2013-2014 Federal Student Loan Programs       Compare your federal student loan options.

Financial Goals Worksheet       Healthy financial habits start by setting sound financial goals. Get started here.

Live Life Smart Guide Your complete guide to becoming financially savvy, whether you’re graduated or just starting your education.

Financial Literacy with the Department of Education Let the Department of Education help you find a balance between your income, financial aid, and living expenses.



Spending and Savings Plans

Creating and sticking to a spending and savings plan might not be your idea of  fun, but it can help you control your spending so you CAN have fun without getting  into money trouble.  If you don’t have  much money coming in, don’t worry—following a realistic plan CAN still allow you to  have some small luxuries, even if it is an occasional soda or movie.

  1. The first step towards creating a budget is  determining all of your recurring monthly expenses, such as rent, tuition, groceries, phone  bill, student loan payment, car payment, gas, insurance, necessary clothes, and other needs. You may wish to check out  the MDHE’s spending and savings plan worksheet to help get you started.
  2. Next total your monthly income including wages  from work (not including overtime) and any financial aid funds left  over for living expenses after paying your tuition and fees.  Calculate the amount of these financial aid funds you should use each month by dividing the  amount by the number of months in  your semester or term.
  3. Then, take your overall expenses total and subtract expenses from your income.  There may not be anything left over, or it  could be a negative number.  Based on the  results, examine each item in your budget and decide if you could cut back in  any areas.  Which line items are truly NEEDS and which are actually only the things you WANT? Additionally, if you are paying checking account or credit card fees, learn how to effectively take charge of your finances while to eliminate these expenses.

Congratulations, you’ve created a budget and taken the first  step to getting control of your money.

Now for the tough part—

  1. Find out if your actual spending matches your plan.  Tracking expenses and comparing them to your  plan will allow you to gain control over your monthly spending, allowing you  to keep student loan debt,  as well as other types of debt, at a reasonable level or non-existent,  especially while you are in college.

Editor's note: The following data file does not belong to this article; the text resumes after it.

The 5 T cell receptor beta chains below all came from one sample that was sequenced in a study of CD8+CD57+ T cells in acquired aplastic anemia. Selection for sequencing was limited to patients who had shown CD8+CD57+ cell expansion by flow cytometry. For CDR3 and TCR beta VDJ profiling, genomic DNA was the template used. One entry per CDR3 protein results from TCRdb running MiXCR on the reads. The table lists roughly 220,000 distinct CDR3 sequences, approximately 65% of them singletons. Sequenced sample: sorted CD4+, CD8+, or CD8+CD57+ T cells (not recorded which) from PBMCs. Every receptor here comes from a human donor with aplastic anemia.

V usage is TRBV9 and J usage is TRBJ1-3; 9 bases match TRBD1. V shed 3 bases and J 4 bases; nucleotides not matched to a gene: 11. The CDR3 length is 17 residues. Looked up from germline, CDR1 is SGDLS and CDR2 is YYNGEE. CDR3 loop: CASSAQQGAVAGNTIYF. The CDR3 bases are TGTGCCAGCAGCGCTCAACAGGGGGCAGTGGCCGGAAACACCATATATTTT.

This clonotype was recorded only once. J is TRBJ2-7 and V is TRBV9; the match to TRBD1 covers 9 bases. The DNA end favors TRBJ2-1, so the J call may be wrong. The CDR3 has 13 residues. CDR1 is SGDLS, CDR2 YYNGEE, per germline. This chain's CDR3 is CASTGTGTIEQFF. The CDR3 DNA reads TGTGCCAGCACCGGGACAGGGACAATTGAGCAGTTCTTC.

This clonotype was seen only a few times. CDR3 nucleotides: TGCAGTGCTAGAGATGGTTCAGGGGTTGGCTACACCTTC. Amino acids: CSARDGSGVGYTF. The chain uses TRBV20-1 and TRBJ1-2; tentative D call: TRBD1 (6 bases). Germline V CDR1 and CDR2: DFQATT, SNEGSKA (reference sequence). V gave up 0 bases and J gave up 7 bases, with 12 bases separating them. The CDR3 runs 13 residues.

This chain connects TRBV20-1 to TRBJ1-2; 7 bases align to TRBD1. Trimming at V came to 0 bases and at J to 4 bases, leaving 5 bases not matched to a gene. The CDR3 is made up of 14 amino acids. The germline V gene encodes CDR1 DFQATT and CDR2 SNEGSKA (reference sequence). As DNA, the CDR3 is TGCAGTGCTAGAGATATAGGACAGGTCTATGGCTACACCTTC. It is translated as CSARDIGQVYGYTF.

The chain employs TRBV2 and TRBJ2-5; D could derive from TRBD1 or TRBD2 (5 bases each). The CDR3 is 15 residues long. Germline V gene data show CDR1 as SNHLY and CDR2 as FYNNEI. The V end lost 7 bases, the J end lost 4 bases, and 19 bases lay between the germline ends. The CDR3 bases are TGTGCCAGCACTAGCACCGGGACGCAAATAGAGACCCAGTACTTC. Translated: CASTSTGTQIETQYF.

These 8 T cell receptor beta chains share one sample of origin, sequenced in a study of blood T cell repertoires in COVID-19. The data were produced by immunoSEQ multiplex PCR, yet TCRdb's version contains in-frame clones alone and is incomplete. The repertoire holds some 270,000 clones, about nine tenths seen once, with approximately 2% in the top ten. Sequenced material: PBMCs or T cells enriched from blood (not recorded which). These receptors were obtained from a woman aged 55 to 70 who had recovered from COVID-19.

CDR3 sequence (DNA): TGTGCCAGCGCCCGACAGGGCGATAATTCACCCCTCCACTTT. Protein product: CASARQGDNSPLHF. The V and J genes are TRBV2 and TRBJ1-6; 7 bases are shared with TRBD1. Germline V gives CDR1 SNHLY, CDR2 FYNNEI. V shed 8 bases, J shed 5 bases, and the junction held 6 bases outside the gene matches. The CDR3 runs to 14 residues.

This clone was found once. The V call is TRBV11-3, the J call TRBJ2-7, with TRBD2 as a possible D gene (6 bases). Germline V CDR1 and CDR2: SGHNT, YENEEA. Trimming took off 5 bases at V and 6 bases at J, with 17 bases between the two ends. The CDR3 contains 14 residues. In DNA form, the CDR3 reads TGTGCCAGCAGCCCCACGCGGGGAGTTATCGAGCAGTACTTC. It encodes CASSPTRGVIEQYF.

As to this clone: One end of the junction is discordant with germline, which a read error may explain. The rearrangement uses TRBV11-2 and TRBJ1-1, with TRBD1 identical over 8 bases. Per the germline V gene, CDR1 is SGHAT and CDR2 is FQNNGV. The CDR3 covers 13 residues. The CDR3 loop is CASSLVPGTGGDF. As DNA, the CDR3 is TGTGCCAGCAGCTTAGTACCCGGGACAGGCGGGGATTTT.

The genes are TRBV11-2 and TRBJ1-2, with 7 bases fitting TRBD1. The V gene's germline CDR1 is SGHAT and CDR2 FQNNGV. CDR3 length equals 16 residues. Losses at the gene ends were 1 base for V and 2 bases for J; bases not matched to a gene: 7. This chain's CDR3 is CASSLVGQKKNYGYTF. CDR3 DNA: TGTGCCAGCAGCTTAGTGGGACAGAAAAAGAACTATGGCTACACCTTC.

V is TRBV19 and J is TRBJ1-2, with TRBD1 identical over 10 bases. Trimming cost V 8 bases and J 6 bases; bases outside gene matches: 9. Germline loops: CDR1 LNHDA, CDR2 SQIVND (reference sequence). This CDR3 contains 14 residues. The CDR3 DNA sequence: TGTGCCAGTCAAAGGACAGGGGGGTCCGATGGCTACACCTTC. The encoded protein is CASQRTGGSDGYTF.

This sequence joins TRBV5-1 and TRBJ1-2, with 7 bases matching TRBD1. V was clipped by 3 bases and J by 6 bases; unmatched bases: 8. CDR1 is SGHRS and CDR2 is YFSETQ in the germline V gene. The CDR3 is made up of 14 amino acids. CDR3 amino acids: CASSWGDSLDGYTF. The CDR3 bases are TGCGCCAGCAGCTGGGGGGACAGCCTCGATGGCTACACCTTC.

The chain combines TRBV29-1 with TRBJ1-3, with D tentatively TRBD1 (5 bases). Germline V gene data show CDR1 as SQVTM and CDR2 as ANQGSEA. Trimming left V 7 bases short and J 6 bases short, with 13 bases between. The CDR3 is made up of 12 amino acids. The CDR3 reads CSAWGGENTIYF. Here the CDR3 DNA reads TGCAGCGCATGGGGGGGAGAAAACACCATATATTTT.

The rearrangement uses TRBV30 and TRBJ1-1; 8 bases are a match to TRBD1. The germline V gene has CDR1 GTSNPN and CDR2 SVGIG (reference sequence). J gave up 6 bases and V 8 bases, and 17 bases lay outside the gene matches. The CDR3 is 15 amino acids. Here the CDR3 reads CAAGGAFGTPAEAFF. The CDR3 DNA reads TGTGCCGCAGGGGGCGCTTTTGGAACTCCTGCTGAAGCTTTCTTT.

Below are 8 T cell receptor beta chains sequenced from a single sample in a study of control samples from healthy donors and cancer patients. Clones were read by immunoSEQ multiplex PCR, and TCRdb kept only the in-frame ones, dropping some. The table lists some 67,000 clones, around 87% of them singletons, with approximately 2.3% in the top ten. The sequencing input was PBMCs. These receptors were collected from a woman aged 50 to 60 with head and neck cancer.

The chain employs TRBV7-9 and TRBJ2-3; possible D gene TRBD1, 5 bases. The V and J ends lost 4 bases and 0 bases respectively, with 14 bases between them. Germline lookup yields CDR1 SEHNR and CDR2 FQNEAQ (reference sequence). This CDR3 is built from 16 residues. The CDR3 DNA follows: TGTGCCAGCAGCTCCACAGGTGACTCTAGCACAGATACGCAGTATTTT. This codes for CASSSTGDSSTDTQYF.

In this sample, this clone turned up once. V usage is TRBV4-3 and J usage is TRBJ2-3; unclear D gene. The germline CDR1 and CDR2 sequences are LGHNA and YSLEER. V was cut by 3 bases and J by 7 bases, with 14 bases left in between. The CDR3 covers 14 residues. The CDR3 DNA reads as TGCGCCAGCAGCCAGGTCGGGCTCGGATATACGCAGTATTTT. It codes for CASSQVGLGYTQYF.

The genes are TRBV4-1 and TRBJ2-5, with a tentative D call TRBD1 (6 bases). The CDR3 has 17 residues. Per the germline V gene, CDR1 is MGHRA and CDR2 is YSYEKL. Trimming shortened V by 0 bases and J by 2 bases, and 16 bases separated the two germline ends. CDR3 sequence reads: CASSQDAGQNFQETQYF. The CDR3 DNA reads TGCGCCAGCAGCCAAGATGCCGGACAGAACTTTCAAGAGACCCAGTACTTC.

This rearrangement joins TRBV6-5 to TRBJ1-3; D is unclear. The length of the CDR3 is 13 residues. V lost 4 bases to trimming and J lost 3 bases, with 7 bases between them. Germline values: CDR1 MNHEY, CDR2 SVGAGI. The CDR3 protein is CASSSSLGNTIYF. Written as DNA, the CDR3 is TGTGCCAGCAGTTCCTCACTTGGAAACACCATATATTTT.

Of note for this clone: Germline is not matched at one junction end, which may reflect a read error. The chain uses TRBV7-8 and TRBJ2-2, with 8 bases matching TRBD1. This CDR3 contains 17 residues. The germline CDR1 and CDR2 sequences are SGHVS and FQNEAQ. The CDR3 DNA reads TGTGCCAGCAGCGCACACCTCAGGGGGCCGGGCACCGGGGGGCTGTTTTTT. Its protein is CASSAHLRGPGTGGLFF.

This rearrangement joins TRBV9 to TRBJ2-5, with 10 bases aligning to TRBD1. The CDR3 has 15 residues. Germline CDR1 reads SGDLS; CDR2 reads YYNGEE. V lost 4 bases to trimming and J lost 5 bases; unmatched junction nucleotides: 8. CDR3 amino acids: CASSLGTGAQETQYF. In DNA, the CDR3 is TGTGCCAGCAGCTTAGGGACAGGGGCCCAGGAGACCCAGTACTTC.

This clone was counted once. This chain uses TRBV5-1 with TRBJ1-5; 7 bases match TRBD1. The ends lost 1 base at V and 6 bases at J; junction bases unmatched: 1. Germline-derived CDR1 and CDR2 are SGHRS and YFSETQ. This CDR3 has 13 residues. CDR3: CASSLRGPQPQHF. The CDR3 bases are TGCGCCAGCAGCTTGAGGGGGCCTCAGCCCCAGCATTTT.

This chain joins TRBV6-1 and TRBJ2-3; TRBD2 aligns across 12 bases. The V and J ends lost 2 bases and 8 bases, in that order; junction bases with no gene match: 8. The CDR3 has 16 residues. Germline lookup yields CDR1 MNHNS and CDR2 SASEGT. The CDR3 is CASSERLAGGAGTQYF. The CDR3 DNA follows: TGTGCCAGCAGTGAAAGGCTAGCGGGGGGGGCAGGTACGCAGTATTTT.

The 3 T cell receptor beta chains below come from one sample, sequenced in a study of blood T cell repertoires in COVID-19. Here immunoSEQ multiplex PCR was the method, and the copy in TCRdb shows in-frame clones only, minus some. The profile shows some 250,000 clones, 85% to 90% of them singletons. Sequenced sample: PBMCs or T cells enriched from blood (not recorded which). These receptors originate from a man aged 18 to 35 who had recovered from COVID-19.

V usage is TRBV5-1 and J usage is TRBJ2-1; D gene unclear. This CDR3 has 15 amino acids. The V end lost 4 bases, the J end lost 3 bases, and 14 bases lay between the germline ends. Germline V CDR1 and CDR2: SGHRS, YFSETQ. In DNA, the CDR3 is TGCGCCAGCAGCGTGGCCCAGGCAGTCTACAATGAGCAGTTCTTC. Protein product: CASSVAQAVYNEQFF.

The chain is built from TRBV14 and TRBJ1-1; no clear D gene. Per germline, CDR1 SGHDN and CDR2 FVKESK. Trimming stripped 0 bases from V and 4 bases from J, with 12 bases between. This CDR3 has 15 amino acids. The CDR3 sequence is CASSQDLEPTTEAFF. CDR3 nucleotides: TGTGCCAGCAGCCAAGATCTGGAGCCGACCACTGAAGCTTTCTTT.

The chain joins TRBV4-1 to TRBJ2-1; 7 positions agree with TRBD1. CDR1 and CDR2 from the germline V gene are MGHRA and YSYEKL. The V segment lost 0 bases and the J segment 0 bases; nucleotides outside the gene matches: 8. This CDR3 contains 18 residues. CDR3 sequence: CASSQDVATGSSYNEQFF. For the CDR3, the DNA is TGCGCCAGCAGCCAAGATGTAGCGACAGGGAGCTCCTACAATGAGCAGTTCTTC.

There are a number of ways to track your spending, such as  writing down purchases in a checkbook ledger or using a spreadsheet.  If you are comfortable  letting technology do some of the work for you, you can use an application like www.mint.com or www.buxfer.com, which can help you track and analyze your spending habits.

If you follow these steps, you should be able to  gain control over your money, save money for emergencies, and get out  of debt quickly.





Understanding Default

NEVER ignore delinquency or default notices from your loan servicer.  If you don’t make your monthly loan payments, you will become delinquent on your student loan and risk going into default. Contact your servicer immediately if you are having trouble making payments or won’t be able to pay on time. Learn about federal student loan default: Find out what may happen if you default, what steps you can take to keep your loan from going into default, and what your options are for getting out of default.





Use our calculators to plan your household budget, determine your monthly payment amount, and explore deferment and forbearance options to postpone your payments.

Planning and Budgeting

How much money will you spend on books? What about food, rent, and utilities during college? Use the Planning and Budgeting Calculator to see how your expenses add up so you can best estimate how much you may need in additional income or student loans to cover your costs. Remember, only take out the amount in loans that you need—your financial future will thank you. Calculate your college expenses.

Income-Based Repayment

Want a lower payment now and a larger payment when you’re making more money? This plan could be right for you. Learn more about this plan. Calculate your payments on this plan.

Income-Contingent Repayment (for FDLP loans only)

Want a payment based on your income, family size, and interest rate? This plan takes these factors into consideration, potentially allowing you more flexibility in your monthly budget. Learn more about this plan. Calculate your payments on this plan.

Deferment & Forbearance

You may not be able to make monthly payments right now—and that’s okay. The federal government allows for many different deferments and forbearances that could postpone your payment, and one may be perfect for your unique situation. Learn more about deferment and forbearance options. Calculate interest that will accrue during a deferment or forbearance.




The Different Types of Student Loans

To find out about federal student loans, visit Federal Student Loans 101. This page gives an overview of topics like who can get federal student loans, the different types of student loans, loan interest rates, how to apply, and information about various loan servicers (including Nelnet).

To view an in-depth comparison chart of different federal student loans including information about loan amount limits, which loans are subsidized (meaning that the government pays the interest while the student is in school or deferment), and whether the loan requires a credit check, take a look at the Types of Federal Loans.

Your child will not need to pay back their loans while in school. However, during that time, they have the option of paying on their loan interest. This is beneficial in that it reduces the amount of interest that is added to the principal balance of unsubsidized student loans (this process is called capitalization).